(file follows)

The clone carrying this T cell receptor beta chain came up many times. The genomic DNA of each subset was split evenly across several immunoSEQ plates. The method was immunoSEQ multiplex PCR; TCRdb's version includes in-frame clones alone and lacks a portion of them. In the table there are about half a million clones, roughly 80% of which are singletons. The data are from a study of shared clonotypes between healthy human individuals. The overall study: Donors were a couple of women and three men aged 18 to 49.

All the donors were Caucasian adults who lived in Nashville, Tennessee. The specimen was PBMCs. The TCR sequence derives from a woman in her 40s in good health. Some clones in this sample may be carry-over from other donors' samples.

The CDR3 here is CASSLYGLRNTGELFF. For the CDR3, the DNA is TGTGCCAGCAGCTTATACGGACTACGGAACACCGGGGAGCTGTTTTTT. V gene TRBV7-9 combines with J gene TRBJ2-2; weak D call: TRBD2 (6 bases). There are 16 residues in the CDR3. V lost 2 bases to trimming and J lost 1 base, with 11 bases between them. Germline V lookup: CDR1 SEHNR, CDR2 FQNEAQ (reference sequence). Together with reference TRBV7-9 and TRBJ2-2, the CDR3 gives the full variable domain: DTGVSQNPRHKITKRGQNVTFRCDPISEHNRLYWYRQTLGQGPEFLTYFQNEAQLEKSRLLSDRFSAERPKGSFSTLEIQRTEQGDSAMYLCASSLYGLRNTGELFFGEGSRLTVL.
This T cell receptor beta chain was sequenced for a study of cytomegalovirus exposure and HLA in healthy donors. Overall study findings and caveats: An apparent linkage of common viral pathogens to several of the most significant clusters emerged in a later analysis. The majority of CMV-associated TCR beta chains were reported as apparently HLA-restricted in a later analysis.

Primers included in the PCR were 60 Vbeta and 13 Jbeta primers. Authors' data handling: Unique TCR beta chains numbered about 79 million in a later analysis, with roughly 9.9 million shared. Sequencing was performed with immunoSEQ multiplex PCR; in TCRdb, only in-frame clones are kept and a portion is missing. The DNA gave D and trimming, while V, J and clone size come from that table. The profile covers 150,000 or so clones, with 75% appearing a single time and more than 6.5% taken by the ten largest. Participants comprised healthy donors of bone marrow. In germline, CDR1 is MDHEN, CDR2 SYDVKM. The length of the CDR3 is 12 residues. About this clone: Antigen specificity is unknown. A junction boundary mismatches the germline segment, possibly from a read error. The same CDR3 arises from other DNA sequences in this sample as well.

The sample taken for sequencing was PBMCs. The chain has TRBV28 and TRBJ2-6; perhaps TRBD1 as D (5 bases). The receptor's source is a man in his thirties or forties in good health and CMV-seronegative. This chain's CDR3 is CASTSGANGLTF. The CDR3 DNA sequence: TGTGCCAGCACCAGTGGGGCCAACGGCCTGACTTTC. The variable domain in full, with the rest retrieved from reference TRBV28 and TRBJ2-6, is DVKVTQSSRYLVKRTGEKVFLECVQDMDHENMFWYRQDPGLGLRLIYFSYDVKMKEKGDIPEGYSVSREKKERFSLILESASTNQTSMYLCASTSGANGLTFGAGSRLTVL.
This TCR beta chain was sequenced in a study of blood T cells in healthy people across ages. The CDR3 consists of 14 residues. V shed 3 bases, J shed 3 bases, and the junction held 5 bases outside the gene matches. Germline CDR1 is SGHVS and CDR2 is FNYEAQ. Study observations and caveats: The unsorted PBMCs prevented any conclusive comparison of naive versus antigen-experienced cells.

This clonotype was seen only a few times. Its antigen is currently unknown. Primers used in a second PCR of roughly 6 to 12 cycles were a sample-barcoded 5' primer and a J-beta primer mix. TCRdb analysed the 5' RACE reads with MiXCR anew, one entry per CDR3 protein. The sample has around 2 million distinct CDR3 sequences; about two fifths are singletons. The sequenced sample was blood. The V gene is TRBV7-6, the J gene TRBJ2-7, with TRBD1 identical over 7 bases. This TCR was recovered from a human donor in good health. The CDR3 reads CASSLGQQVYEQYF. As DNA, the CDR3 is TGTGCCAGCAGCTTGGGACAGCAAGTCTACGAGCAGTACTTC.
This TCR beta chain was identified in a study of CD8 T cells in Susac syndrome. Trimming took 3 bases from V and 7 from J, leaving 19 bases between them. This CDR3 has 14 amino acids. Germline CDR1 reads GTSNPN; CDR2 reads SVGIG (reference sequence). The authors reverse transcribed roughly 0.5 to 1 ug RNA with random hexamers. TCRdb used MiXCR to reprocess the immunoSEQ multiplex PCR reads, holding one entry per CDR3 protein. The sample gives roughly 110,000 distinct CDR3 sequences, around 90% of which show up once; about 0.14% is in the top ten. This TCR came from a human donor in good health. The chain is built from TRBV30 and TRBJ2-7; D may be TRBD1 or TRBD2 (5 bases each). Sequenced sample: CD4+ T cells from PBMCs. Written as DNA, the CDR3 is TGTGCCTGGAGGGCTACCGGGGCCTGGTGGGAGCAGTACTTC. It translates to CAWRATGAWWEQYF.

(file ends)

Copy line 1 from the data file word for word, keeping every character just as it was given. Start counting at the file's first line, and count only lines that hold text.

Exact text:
The clone carrying this T cell receptor beta chain came up many times. The genomic DNA of each subset was split evenly across several immunoSEQ plates. The method was immunoSEQ multiplex PCR; TCRdb's version includes in-frame clones alone and lacks a portion of them. In the table there are about half a million clones, roughly 80% of which are singletons. The data are from a study of shared clonotypes between healthy human individuals. The overall study: Donors were a couple of women and three men aged 18 to 49.